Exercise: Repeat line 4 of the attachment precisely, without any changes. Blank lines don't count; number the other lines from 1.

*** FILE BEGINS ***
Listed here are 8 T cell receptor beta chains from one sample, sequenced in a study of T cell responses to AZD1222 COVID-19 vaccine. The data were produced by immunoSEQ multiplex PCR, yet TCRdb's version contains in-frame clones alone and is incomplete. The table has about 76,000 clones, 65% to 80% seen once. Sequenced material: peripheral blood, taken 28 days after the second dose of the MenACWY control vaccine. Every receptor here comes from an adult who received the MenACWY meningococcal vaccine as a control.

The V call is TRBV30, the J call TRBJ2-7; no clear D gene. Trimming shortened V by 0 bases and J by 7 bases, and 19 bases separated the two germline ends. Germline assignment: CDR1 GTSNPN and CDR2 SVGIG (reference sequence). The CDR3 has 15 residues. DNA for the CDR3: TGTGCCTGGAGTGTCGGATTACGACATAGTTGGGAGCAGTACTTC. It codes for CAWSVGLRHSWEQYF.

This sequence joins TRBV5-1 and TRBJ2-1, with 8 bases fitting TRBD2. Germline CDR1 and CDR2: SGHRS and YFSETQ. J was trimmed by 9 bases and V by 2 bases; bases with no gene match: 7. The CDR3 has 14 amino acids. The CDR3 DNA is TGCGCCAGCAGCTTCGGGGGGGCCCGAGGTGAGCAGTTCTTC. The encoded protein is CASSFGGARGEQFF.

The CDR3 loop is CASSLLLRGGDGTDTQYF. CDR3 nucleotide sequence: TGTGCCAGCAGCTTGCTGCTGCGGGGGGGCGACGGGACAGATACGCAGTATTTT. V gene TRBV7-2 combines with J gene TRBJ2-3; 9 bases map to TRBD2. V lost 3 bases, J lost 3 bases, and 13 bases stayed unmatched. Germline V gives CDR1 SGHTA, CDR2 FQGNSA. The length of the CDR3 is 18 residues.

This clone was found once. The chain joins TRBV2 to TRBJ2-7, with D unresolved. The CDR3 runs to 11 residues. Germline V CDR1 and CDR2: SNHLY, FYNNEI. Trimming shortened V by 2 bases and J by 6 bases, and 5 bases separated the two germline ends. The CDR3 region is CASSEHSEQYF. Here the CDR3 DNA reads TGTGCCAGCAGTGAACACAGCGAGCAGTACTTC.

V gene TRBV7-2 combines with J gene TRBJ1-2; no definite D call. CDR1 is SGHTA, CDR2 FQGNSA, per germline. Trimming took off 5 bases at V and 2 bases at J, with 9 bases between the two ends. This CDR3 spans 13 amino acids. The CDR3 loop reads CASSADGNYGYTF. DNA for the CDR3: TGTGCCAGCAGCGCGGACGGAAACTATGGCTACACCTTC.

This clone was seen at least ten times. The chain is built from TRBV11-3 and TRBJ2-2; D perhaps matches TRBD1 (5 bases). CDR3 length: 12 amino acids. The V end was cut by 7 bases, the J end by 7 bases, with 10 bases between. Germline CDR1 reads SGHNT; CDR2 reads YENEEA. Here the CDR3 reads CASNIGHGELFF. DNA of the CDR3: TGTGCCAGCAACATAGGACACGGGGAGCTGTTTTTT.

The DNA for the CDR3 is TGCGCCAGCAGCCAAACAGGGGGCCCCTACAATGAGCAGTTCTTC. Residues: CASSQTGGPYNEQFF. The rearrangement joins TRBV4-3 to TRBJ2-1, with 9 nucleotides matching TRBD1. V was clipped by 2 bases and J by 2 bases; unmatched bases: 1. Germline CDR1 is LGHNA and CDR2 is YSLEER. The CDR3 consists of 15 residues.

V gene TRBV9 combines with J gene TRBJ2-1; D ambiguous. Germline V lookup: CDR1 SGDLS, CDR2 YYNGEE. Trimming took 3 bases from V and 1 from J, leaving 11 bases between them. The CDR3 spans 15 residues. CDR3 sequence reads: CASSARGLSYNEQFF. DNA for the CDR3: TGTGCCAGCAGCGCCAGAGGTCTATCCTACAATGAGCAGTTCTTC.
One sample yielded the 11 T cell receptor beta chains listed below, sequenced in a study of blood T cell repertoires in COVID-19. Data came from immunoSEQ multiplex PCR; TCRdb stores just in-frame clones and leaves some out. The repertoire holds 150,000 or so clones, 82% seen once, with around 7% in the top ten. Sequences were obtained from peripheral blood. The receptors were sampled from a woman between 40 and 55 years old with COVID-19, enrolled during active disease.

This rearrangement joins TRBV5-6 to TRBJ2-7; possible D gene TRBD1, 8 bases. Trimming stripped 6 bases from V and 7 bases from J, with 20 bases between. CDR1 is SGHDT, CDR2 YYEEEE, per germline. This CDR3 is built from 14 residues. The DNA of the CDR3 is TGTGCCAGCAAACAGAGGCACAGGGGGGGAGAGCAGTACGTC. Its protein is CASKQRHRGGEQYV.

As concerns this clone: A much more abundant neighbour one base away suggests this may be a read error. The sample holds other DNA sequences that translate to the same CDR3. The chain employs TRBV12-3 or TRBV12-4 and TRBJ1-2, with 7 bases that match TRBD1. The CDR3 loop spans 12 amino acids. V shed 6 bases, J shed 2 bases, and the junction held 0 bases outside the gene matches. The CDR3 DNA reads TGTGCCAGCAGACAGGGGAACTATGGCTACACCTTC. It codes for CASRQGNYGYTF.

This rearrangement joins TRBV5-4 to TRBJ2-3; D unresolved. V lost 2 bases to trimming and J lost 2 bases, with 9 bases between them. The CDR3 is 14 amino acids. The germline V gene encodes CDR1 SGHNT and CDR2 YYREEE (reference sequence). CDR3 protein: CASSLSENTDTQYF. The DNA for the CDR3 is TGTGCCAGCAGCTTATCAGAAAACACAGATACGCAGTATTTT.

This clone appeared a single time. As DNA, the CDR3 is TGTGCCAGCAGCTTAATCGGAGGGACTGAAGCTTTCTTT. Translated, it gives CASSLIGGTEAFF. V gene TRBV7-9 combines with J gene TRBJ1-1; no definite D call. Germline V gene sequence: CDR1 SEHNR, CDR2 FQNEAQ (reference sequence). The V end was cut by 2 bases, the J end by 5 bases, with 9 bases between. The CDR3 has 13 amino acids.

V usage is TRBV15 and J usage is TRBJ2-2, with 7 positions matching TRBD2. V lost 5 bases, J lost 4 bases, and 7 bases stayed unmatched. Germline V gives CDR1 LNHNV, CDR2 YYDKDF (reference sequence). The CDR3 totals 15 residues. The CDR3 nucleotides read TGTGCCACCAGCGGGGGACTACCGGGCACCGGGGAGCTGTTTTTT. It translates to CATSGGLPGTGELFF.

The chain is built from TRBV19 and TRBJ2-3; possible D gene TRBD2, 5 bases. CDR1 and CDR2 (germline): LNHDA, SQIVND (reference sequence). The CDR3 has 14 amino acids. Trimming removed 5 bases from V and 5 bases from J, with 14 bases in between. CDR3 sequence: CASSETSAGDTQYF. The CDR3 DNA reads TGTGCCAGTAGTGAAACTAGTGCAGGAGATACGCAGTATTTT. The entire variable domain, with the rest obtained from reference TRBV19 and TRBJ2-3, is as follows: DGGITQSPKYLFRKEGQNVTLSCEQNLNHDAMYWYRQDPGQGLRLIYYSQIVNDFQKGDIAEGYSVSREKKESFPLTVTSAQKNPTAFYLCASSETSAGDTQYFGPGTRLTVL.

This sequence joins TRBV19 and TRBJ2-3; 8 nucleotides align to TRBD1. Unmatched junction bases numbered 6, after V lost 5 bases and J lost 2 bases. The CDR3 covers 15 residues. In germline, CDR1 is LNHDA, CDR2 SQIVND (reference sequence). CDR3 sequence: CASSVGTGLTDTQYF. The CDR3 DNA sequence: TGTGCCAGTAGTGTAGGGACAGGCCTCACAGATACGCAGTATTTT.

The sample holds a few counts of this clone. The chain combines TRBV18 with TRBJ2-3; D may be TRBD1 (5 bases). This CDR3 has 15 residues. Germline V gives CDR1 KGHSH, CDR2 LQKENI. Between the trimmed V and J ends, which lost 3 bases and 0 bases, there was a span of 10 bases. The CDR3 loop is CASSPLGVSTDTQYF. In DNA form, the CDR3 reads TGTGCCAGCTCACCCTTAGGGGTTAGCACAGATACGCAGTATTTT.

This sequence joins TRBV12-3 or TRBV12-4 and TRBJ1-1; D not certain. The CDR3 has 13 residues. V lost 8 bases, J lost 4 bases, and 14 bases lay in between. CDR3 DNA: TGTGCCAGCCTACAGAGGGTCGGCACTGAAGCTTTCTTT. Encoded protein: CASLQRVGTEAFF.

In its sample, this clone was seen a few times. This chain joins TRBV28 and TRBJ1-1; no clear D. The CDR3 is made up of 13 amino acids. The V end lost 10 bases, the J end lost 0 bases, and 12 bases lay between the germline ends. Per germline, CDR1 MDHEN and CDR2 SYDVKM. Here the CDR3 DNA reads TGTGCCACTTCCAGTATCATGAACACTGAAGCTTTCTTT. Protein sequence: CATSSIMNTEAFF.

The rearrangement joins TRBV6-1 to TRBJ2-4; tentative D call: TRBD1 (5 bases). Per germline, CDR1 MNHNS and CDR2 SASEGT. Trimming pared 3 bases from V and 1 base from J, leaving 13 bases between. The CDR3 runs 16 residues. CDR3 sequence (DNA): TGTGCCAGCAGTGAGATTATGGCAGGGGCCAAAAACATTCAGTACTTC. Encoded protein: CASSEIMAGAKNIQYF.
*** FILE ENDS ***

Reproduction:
The CDR3 loop is CASSLLLRGGDGTDTQYF. CDR3 nucleotide sequence: TGTGCCAGCAGCTTGCTGCTGCGGGGGGGCGACGGGACAGATACGCAGTATTTT. V gene TRBV7-2 combines with J gene TRBJ2-3; 9 bases map to TRBD2. V lost 3 bases, J lost 3 bases, and 13 bases stayed unmatched. Germline V gives CDR1 SGHTA, CDR2 FQGNSA. The length of the CDR3 is 18 residues.